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Work friends make life happier. Here’s how to make them when you’re remote

Having friends at work is a game changer, but it can be tricky to form connections when you’re not sharing the same physical space.

Work friends make life happier. Here’s how to make them when you’re remote
[Source illustration: Olga Kurbatova/iStock]
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Want to be happier at work? Your coworkers may hold the key. An ongoing Harvard Study of Adult Development found that strong personal relationships are predictors of long-term happiness. Considering that we spend the majority of our waking hours at work, having at least some friendships in the workplace can have positive benefits, says Jen Fisher, author of Work Better Together and chief well-being officer for Deloitte.

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“The nature of our work is more collaborative today than ever before,” she says. “Meaningful relationships at work can be a buffer during stressful situations. Downstream, they also impact the bottom line of an organization in terms of absenteeism, presenteeism, quality of work, and organization loyalty.”

Strong communities in the workplace can help address employee burnout, says Dr. Laura Gallaher, organizational psychologist and founder of the management consulting firm Gallaher Edge. “Having a sense of ‘we’re all in this together,’ can make even big mountains feel surmountable when employees feel fully supported by the team,” she says. “They’re far more likely to set bigger goals and take on bigger projects and be successful.”

Using Tech to Connect

In a pre-pandemic world, technology made tasks easier but was detrimental to relationship building, says Fisher. “Instead of picking up the phone and calling or walking down hall and having a face-to-face conversation, we turned to instant messaging or email,” she says. “It is definitely a way to get things done, but it removes humanity and connection from the process.”

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As we work remotely, however, technology is all we’ve got for creating connections. Instead of using it to replace relationships, it’s possible to leverage it to augment them.

“You must be intentional about when and how you use it,” says Fisher. “I recommend not combining work and human connection. Put time on the calendar specifically for non-work conversations. Or use another channel to communicate with one another, such as social media platforms.”

While some teams schedule virtual happy hours or hold time at the beginning or end of virtual meetings for casual conversation, Gallaher says it’s not the same.

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“Adding time onto meetings or scheduling a Zoom happy hour was fun at first but now it becomes one more thing on someone’s calendar,” she says. “Connection should be on the individual level. It sounds simple, but unscheduled five-minute calls can help. Bonds build up over time and consistency will have a compound effect.”

Instead of asking “how are you?” ask real questions, suggests Fisher. “People will answer ‘fine,’ and move on,” she says. “I like to ask how people are sleeping. I’m a big advocate for sleep. It gets some funny reactions and creates engaging conversation because it’s not a question people expect.”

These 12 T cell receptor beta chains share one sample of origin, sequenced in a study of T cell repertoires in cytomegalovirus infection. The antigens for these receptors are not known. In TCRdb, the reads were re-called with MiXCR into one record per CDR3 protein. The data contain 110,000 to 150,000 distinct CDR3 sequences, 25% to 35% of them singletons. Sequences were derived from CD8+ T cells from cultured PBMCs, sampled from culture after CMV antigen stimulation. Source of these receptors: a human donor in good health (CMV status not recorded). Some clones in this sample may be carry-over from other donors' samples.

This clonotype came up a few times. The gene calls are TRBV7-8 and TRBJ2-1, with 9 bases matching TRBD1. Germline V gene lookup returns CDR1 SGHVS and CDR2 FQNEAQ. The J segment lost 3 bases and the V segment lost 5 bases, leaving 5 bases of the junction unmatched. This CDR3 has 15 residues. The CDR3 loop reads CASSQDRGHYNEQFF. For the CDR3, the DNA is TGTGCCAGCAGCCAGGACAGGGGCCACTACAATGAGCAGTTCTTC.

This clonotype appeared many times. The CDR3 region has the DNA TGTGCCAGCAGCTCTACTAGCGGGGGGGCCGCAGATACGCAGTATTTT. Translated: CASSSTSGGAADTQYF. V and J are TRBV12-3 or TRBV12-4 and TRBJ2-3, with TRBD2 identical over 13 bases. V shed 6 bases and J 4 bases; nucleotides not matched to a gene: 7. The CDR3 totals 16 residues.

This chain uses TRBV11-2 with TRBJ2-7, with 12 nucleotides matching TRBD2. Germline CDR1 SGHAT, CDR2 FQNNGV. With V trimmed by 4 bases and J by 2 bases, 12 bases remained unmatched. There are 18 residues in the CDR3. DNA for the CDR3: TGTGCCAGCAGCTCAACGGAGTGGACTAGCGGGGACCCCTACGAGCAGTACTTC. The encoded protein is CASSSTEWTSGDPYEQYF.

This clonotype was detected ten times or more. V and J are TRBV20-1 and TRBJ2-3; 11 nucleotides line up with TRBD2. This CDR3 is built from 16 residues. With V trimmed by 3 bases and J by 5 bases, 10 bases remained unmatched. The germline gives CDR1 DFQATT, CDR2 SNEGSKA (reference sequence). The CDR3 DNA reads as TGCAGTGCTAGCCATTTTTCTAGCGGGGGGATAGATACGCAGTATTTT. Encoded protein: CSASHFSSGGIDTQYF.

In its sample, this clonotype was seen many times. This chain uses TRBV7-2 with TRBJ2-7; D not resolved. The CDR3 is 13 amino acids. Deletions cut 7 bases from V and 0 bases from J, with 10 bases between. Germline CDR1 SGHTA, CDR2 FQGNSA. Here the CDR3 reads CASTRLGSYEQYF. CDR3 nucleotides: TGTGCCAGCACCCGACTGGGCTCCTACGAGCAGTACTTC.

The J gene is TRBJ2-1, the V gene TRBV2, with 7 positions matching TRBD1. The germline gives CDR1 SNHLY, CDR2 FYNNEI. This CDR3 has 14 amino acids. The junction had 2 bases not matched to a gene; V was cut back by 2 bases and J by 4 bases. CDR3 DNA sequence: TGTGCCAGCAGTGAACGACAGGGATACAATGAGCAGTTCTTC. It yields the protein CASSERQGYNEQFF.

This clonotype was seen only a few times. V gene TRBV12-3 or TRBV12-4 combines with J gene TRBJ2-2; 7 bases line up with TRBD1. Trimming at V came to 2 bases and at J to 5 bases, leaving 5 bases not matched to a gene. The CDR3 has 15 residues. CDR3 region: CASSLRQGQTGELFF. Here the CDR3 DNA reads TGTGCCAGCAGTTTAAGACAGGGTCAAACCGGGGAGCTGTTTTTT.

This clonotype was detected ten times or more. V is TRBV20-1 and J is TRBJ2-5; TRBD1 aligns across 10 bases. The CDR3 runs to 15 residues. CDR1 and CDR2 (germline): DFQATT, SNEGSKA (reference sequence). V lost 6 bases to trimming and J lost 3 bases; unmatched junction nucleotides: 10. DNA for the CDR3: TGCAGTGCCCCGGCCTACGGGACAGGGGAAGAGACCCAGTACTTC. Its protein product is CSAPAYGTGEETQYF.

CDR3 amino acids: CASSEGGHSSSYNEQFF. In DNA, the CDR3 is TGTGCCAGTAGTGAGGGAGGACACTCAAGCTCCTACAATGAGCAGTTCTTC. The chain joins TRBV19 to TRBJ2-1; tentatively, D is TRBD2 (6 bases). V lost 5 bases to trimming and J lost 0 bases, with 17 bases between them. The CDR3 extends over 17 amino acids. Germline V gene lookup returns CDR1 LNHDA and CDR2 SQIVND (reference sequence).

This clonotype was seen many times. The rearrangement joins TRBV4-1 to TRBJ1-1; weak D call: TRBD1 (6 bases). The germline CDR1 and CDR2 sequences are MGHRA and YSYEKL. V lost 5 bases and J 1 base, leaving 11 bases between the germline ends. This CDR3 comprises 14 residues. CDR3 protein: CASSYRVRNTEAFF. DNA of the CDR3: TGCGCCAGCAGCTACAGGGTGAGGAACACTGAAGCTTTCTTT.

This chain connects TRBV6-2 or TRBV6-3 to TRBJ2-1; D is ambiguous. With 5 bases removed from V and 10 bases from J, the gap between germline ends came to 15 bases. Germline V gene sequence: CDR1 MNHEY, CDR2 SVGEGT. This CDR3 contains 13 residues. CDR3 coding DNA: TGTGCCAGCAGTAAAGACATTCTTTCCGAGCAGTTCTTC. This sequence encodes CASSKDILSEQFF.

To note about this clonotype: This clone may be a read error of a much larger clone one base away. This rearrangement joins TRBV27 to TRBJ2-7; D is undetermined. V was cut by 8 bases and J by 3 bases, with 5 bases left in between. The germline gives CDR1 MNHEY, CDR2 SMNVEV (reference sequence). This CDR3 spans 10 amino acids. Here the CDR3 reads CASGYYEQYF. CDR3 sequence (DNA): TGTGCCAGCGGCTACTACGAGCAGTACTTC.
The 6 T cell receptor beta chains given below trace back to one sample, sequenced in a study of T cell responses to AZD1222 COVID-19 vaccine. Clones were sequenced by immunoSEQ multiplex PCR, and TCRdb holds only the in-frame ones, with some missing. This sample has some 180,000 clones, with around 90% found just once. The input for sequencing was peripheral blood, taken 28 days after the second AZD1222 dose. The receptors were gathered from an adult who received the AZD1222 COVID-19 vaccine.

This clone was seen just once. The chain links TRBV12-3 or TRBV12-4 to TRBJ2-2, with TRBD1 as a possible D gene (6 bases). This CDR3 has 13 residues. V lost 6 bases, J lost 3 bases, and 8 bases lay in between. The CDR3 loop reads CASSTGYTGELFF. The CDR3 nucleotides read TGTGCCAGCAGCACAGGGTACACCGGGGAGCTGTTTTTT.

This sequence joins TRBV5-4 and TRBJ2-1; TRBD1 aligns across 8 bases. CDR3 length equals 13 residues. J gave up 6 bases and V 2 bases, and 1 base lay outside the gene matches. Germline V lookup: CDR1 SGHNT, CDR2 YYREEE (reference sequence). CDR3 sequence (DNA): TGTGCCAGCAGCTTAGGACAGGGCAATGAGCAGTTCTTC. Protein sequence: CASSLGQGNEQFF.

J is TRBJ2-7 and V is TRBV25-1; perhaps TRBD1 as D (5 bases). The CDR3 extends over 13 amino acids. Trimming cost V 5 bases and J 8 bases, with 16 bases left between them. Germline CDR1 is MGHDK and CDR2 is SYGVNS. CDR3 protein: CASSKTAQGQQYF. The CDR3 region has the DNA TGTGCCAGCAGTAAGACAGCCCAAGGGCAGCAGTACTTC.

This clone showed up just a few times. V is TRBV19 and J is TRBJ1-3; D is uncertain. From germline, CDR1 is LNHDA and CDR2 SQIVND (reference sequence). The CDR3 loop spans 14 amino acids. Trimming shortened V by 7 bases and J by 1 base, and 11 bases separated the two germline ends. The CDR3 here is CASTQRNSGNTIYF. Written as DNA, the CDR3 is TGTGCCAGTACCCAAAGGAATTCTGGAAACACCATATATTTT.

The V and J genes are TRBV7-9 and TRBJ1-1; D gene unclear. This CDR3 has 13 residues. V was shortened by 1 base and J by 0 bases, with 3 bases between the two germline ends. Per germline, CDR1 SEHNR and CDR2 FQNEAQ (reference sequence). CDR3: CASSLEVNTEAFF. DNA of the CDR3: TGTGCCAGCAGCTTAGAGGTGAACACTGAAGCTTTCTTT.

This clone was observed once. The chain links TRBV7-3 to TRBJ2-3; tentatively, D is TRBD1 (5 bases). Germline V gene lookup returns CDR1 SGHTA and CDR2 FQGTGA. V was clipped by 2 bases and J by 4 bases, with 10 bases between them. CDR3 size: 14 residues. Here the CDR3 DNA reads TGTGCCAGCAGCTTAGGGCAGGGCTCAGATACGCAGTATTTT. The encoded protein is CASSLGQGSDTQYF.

And make sure the outreach is positive; if you’re always reaching out when something has gone wrong or there’s a problem, it can hinder friendship building, adds Gallaher. “Try to have way more positive than negative interactions,” she says. “Even if you do need help, present it in a positive way.”

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Build Trust

A critical element in building relationships virtually is trust. Fisher recommends being respectful when your coworkers are sharing parts of their lives. “Make sure you’re present and engaged,” says Fisher. “Eliminate distractions, especially when you’re one-on-one or in small group where it’s obvious when you’re distracted. Practicing active listening is a great way to be present.”

Leaders can set the tone for relationship building, adds Gallaher. “If managers tell their teams to form friendships but they’re not doing it themselves, employees are going to question it,” she says. “Managers need to model the behavior and make the invitation.”

Building relationships can increase trust within a team. “One way culture falls apart is when we have individual defensiveness coming up,” says Gallaher. “If we aren’t friends but we are coworkers and you show up late to a meeting, I might have a story in my head based on my insecurities, such as you don’t value my time. When there’s trust, we’re more likely to use a generosity hypothesis [and] get curious, not furious.”

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Set Boundaries

The biggest reason people hesitate making friends at work is because they’re afraid the relationship will cross boundaries, especially managers.

“Everybody has different boundaries around standard working hours,” says Fisher. “It helps to agree or let people know when you’re available. Set up boundaries as a team or individually. I like to work out from 9:30 a.m to 10:30 a.m., and I block out that time. Others respect it because I respect it.”

Managers and employees may also worry that building friendships won’t allow them to give negative feedback or hold someone accountable if they make a mistake, says Gallaher.

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“It’s useful to recognize that boundaries are very important and healthy in every relationship,” she says. “Whether it’s personal or professional doesn’t change that.”

One of the benefits of the pandemic is that most of us realized the importance of relationships. “We took them for granted,” says Fisher. “We’re ready to start building them again. The key is to do it with intention.”